SIMMONS: Rogers dropping NHL rights makes Ohtani deal possible for Blue Jays

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The wildly expensive pursuit of Shohei Ohtani is corporately planned by Rogers to coincide with the end of its 12-year, money-hemorrhaging deal with the National Hockey League.

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One negotiation may not be happening necessarily without the other expiring, veterans in the television business industry tell the Toronto Sun.

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Rogers is seeking to turn itself from the hockey network — which has been an enormous drain on the company’s economics — into a Blue Jays first network that would include a team challenging for the World Series, centred around the brilliance of Ohtani, with Rogers Sportsnet, the network, reducing costs and increasing revenue all at the same time.

The $5.2 billion NHL deal, which will cost Rogers in the $500 million a year range for each of the next two hockey seasons — a deal that escalated hugely over its final years — will expire at the end of the 2026 hockey season.

The Ohtani contract, if signed here, would be in the $500 to $600 million range U.S. over what’s likely to be a 10-year period. In other words, Rogers, owners of the Blue Jays, would be paying Ohtani at most but not much more than $60 million a season — depending on the bonus structure — while no longer paying the NHL some $500 million a season to be the exclusive rights holder in Canada.

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Under this plan, Sportsnet would retain its regional NHL rights which it has long-term deals on. It would continue to cover half of the Maple Leafs broadcasts and all of those regional games including the Edmonton Oilers, Vancouver Canucks and Calgary Flames.

Whether Rogers enters any future bidding on NHL national rights is a matter still to be determined, but what’s become clear is they will not go in with a large over-the-top offer the way they shocked the hockey world 10 years ago.

And have been losing large ever since.

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Centring the business around Ohtani is wise in more than one way for Rogers. No one will admit to just how much money Rogers has lost with its large NHL reach, but the figures are astronomical. The Ohtani look, coming at the same time that the Rogers Centre has been renovated at a price of $300 million, may seem overly expensive on the outside, but on the inside it’s rather quaint when compared with the dollars relinquished on hockey.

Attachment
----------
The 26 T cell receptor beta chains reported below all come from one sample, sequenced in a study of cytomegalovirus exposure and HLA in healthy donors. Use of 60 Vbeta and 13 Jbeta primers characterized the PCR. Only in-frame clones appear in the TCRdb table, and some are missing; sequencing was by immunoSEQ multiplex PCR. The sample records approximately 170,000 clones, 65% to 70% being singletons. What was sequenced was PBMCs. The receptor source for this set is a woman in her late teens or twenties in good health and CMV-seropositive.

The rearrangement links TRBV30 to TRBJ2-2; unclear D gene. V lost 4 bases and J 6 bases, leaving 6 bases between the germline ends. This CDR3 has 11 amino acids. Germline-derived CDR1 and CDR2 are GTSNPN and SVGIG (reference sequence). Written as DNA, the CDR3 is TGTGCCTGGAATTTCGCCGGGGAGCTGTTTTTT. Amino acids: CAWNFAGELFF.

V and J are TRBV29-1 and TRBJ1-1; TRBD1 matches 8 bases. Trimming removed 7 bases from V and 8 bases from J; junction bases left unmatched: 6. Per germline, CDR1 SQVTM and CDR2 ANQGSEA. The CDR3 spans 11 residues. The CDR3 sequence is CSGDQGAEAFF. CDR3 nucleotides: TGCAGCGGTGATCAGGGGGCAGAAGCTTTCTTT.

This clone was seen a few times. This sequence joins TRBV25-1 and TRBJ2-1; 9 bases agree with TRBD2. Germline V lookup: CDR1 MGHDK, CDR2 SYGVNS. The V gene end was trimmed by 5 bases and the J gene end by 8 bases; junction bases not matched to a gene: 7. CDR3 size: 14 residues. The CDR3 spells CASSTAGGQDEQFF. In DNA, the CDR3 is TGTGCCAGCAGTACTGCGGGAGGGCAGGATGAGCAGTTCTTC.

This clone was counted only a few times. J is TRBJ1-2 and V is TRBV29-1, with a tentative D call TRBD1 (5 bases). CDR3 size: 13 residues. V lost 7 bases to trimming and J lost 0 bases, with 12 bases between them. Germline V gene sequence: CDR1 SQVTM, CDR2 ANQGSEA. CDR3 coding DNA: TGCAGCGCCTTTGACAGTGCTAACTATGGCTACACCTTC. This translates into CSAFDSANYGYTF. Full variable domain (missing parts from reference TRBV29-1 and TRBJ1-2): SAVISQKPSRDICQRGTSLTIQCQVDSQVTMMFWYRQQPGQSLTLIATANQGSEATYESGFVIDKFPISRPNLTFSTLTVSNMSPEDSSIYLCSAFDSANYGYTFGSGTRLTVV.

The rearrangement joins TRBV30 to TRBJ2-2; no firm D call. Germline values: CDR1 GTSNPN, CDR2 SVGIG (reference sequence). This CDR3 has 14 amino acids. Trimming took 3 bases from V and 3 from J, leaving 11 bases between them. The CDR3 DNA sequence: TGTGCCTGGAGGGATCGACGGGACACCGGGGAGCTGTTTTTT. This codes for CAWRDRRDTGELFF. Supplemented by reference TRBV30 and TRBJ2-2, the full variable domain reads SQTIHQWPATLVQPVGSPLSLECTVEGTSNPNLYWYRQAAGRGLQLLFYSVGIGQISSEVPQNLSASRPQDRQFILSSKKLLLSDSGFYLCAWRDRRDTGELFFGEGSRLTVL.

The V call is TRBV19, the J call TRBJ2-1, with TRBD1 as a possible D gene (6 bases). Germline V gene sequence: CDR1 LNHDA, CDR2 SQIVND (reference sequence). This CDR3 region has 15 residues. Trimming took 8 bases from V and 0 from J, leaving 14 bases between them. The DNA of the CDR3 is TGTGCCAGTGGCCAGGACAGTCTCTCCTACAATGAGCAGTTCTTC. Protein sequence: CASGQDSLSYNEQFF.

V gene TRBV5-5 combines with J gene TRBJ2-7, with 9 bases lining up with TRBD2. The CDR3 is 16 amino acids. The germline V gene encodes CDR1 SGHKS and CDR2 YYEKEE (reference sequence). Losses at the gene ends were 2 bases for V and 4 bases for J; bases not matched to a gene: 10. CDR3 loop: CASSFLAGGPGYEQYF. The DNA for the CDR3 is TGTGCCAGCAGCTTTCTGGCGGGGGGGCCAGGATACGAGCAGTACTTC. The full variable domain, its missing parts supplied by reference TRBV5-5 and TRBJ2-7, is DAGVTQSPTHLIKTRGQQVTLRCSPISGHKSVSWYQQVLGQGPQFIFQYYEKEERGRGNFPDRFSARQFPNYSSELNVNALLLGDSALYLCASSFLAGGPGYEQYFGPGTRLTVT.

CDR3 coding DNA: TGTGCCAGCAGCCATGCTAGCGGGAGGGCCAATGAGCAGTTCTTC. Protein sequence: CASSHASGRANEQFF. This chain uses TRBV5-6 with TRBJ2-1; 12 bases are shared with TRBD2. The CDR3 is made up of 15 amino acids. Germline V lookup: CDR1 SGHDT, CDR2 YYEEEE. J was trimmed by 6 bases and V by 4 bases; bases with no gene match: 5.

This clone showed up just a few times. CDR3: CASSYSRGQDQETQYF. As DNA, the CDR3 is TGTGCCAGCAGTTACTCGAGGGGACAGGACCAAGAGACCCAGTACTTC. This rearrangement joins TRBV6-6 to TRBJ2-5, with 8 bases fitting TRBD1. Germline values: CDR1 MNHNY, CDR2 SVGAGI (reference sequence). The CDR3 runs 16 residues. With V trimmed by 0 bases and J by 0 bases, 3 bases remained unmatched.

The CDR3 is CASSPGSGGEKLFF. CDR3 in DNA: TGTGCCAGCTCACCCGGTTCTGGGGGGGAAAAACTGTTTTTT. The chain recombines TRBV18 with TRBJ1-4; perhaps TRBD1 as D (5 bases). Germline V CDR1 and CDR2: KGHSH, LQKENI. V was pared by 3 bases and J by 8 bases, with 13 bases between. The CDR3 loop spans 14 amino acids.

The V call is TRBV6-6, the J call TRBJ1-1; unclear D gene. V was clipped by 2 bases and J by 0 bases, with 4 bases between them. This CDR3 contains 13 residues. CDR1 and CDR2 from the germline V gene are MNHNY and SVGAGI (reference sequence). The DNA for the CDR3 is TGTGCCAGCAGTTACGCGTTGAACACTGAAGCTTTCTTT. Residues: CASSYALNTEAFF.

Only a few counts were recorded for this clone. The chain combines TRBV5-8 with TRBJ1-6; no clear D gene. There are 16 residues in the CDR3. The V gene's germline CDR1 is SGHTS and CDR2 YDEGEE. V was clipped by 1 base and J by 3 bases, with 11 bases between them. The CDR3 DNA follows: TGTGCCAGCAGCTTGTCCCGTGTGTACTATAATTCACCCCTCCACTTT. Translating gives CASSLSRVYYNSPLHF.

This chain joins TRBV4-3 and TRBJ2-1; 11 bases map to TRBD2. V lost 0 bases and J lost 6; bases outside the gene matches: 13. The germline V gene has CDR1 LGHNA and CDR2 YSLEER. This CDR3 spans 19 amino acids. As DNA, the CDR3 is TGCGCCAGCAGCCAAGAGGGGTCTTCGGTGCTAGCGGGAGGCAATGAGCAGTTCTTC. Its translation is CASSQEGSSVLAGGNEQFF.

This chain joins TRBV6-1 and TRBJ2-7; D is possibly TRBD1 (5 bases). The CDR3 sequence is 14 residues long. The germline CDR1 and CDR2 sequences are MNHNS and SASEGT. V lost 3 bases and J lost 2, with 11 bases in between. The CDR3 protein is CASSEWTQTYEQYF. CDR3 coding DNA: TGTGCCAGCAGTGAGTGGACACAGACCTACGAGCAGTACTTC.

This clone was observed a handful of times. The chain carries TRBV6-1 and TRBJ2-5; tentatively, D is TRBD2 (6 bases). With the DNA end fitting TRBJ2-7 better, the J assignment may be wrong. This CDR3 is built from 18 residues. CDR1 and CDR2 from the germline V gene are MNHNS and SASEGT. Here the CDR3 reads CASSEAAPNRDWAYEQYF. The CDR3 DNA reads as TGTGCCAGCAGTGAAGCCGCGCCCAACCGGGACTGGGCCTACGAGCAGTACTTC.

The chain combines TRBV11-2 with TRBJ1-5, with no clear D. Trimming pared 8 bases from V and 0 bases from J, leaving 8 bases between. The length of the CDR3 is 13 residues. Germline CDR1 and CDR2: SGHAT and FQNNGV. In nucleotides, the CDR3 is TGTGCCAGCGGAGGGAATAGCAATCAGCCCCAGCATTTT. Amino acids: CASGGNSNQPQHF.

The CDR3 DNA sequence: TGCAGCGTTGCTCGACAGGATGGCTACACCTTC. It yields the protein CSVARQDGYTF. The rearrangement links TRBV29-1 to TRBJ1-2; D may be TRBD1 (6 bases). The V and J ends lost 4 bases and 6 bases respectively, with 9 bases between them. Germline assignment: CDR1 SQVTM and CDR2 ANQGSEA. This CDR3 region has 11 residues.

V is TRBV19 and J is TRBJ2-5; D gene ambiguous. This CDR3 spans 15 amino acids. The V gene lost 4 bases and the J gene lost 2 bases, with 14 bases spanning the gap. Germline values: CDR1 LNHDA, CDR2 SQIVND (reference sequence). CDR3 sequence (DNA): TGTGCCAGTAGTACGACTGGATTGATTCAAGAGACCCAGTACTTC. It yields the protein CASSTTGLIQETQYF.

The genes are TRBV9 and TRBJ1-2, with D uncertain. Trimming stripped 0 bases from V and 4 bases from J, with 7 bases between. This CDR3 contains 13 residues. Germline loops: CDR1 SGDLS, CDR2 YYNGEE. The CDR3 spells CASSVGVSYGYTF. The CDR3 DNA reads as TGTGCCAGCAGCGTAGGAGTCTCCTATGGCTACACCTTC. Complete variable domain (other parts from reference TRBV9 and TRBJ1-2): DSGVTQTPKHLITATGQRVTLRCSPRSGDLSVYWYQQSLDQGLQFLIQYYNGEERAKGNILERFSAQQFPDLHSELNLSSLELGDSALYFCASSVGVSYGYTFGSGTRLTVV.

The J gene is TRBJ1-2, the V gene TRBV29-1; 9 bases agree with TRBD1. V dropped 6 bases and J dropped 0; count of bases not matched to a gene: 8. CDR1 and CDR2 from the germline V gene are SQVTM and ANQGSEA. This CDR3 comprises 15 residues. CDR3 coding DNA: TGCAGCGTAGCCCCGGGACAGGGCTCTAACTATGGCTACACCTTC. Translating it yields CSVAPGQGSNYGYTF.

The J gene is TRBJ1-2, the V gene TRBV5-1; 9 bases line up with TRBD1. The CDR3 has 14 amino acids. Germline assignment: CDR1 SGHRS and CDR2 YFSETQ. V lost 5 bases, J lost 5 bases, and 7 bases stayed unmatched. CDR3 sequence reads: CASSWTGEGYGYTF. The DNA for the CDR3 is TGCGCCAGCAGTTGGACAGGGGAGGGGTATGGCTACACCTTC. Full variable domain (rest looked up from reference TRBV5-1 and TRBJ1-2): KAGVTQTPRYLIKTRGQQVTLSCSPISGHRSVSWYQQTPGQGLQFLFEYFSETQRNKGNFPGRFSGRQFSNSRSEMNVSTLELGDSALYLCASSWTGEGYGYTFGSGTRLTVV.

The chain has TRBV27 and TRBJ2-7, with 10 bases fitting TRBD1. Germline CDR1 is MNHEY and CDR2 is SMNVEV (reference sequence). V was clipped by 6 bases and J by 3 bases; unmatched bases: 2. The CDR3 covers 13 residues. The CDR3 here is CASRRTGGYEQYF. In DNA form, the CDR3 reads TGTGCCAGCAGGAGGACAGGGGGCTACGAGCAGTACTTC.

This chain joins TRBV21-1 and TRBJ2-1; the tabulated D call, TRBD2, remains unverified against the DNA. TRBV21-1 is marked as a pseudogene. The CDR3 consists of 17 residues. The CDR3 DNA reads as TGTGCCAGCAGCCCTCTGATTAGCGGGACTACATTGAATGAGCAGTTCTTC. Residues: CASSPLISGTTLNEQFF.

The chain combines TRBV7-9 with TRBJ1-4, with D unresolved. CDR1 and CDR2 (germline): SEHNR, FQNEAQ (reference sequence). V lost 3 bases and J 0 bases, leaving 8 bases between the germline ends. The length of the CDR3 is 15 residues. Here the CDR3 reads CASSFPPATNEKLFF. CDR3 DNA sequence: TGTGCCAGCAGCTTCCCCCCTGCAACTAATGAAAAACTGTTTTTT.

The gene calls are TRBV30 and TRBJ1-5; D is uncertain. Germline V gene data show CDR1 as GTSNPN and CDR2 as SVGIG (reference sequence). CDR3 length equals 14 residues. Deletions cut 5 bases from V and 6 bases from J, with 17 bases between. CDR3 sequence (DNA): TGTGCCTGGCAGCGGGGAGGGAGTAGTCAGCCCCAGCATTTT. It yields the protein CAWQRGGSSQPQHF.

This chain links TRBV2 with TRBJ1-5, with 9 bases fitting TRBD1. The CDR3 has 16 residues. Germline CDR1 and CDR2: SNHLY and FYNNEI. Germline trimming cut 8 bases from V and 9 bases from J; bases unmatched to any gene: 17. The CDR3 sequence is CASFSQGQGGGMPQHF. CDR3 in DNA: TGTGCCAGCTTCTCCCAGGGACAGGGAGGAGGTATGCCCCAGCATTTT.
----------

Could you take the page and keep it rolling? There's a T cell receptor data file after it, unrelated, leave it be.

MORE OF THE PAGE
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What centring the network on the Blue Jays does for Rogers Sportsnet would bring down their overall costs involved with broadcasting baseball while no longer having to deal with the gigantic losses that have come with the over-estimates of what bringing NHL hockey to the network would reap. Rogers owns the rights to broadcast Blue Jays baseball, which means Rogers is ostensibly paying itself for that ability. That’s good for the company, bad for the team.

The Blue Jays are already a national brand in Canada. But with Ohtani signed, the brand would not just grow nationally but internationally as well. The ratings, undoubtedly, would grow substantially assuming Ohtani can hit and eventually pitch the way he has in the past with the Los Angeles Angels. From a club perspective, the ability to sell premium seating should increase with Ohtani — there is no proof of that yet — but what would definitely increase are sponsorship money that could come in from all over the world, but primarily from Japan.

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At the same time, as ratings increased, so would the advertising fees aligned with Blue Jays games on television. A 162-game season, with some post-season, with some exhibition season, could provide Rogers with more than 500 hours of televised sport from March to October. And that doesn’t include pre-game or post-game shows or any other programming related to Blue Jays baseball. That might mean a softer schedule from October to March but absolutely owning the market for half of the calendar year.

The first two years of the Ohtani deal, from a corporate point of view, would seem overly expensive because of the $1 billion that would need to be paid to the NHL for the final two seasons of the contract.

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But from years 3-10 — assuming the Ohtani deal goes that long — that would mean eight seasons of baseball without exclusive rights to hockey in Canada, which should be more than profitable without much risk at all for the giant corporation.

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Just what happens to the NHL rights in Canada is a matter of conjecture now. The large corporate structures, Rogers owning Sportsnet, Bell owning TSN, both as awkward partners as majority owners of Maple Leaf Sports and Entertainment Ltd., have not shown what the future brings next.

TSN was absolutely stunned when it lost out on the national package of NHL games. That was 10 years ago. What the network and the company has learned since is that it has done better economically without the rights than it would have done with them. And Rogers so overpaid that if it could get out of the deal today, it would run to do so.

You can’t make a deal as large as the Ohtani pursuit without cooperation of ownership. And ownership is aboard, while regularly silent on Blue Jays matters, and is waving hello to Ohtani while at the same time waving goodbye to the NHL.

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